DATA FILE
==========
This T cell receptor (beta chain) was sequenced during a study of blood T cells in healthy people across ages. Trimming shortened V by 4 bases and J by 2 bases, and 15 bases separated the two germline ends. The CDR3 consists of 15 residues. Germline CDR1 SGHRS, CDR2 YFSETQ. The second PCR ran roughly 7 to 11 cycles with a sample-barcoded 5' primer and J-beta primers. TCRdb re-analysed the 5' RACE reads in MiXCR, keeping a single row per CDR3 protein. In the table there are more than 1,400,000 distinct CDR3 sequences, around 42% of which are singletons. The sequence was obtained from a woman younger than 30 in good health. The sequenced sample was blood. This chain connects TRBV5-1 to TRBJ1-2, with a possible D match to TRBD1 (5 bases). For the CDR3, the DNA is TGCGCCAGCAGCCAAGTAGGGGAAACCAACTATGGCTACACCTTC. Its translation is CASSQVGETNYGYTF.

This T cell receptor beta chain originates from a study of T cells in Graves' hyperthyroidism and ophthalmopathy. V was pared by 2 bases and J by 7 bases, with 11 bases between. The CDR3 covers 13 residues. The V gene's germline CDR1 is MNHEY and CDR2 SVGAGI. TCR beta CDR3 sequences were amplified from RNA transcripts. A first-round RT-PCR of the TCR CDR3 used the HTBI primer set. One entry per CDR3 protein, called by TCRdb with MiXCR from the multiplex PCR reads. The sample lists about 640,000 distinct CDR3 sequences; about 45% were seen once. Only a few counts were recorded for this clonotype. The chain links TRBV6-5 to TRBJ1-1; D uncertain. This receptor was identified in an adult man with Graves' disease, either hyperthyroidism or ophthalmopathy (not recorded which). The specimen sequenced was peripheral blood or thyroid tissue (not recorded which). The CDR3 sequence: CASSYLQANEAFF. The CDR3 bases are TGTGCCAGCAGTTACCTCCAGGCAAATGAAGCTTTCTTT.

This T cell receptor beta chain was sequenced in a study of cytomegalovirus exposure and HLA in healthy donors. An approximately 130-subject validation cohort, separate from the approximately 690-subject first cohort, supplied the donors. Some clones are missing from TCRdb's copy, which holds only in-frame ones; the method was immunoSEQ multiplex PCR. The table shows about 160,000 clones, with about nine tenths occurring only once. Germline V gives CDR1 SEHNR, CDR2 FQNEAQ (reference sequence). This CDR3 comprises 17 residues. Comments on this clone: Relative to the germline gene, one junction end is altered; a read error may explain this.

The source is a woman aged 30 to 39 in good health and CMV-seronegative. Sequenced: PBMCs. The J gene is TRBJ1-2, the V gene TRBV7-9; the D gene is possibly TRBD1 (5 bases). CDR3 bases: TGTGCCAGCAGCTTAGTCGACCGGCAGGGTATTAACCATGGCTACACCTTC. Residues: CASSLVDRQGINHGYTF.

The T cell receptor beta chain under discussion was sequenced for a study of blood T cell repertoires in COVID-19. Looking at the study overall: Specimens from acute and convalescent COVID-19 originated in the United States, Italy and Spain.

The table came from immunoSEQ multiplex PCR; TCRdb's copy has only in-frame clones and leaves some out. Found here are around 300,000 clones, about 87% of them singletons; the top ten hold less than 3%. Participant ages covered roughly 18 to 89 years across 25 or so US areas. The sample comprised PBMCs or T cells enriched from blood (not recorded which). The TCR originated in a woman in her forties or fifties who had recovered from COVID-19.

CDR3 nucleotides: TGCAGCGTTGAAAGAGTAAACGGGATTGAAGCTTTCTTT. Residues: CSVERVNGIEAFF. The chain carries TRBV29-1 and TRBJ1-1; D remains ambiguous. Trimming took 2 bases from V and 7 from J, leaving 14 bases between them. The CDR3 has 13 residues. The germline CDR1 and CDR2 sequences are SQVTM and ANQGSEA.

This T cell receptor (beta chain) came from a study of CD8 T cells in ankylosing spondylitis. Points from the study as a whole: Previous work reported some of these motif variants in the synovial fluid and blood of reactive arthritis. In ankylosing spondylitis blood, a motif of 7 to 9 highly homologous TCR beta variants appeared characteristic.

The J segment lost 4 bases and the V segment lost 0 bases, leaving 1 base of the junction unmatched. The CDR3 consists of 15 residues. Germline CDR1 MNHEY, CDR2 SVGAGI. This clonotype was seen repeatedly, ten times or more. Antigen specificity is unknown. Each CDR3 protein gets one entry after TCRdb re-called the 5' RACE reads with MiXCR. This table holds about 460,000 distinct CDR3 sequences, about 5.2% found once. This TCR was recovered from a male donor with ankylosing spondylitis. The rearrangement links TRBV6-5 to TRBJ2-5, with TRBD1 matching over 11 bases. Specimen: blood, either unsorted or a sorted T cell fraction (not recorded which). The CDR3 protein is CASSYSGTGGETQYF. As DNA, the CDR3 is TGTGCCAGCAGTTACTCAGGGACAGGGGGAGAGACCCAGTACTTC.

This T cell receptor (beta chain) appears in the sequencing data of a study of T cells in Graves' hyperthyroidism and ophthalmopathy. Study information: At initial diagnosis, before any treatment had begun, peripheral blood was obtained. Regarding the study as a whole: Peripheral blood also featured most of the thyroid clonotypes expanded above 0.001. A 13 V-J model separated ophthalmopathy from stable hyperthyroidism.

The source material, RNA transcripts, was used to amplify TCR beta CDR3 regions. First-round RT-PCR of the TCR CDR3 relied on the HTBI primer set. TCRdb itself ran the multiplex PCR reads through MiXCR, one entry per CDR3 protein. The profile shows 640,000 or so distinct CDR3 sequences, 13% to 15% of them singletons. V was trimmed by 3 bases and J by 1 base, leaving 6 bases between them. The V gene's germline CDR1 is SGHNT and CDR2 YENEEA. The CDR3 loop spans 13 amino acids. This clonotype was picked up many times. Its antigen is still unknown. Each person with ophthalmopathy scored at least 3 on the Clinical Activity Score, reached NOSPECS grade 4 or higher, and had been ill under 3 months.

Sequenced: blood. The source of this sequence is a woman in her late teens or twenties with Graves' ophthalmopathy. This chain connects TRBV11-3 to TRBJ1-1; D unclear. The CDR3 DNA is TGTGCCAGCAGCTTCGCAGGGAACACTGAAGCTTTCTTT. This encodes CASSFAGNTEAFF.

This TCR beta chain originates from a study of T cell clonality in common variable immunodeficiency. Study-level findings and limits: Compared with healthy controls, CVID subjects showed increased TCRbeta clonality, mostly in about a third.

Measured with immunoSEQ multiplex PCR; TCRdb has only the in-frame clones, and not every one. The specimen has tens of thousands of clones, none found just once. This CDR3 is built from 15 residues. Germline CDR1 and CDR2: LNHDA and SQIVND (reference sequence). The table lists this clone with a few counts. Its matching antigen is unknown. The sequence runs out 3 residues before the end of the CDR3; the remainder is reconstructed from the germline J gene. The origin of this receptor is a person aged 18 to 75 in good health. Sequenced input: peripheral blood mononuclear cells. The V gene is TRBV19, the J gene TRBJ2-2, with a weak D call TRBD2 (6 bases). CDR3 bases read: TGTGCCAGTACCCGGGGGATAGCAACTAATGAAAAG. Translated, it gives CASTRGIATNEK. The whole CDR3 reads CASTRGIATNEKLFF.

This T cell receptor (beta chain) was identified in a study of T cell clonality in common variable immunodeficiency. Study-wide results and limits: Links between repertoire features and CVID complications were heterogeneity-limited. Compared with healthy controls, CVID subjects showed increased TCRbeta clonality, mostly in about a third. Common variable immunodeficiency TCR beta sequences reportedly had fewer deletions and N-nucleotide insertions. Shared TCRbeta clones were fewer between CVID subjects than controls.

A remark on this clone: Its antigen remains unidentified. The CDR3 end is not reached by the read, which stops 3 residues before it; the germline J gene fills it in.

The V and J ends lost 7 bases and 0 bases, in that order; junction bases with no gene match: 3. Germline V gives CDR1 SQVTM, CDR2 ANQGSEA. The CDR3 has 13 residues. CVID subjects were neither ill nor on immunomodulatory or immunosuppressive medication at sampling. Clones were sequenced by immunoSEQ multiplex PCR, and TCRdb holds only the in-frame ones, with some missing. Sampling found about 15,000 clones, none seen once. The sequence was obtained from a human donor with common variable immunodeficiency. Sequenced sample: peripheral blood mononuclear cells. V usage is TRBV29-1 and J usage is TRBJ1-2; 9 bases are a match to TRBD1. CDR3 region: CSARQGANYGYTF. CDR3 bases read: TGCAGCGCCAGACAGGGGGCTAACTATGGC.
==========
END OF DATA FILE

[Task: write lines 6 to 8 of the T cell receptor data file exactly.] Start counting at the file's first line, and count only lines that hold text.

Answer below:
The table came from immunoSEQ multiplex PCR; TCRdb's copy has only in-frame clones and leaves some out. Found here are around 300,000 clones, about 87% of them singletons; the top ten hold less than 3%. Participant ages covered roughly 18 to 89 years across 25 or so US areas. The sample comprised PBMCs or T cells enriched from blood (not recorded which). The TCR originated in a woman in her forties or fifties who had recovered from COVID-19.

CDR3 nucleotides: TGCAGCGTTGAAAGAGTAAACGGGATTGAAGCTTTCTTT. Residues: CSVERVNGIEAFF. The chain carries TRBV29-1 and TRBJ1-1; D remains ambiguous. Trimming took 2 bases from V and 7 from J, leaving 14 bases between them. The CDR3 has 13 residues. The germline CDR1 and CDR2 sequences are SQVTM and ANQGSEA.

This T cell receptor (beta chain) came from a study of CD8 T cells in ankylosing spondylitis. Points from the study as a whole: Previous work reported some of these motif variants in the synovial fluid and blood of reactive arthritis. In ankylosing spondylitis blood, a motif of 7 to 9 highly homologous TCR beta variants appeared characteristic.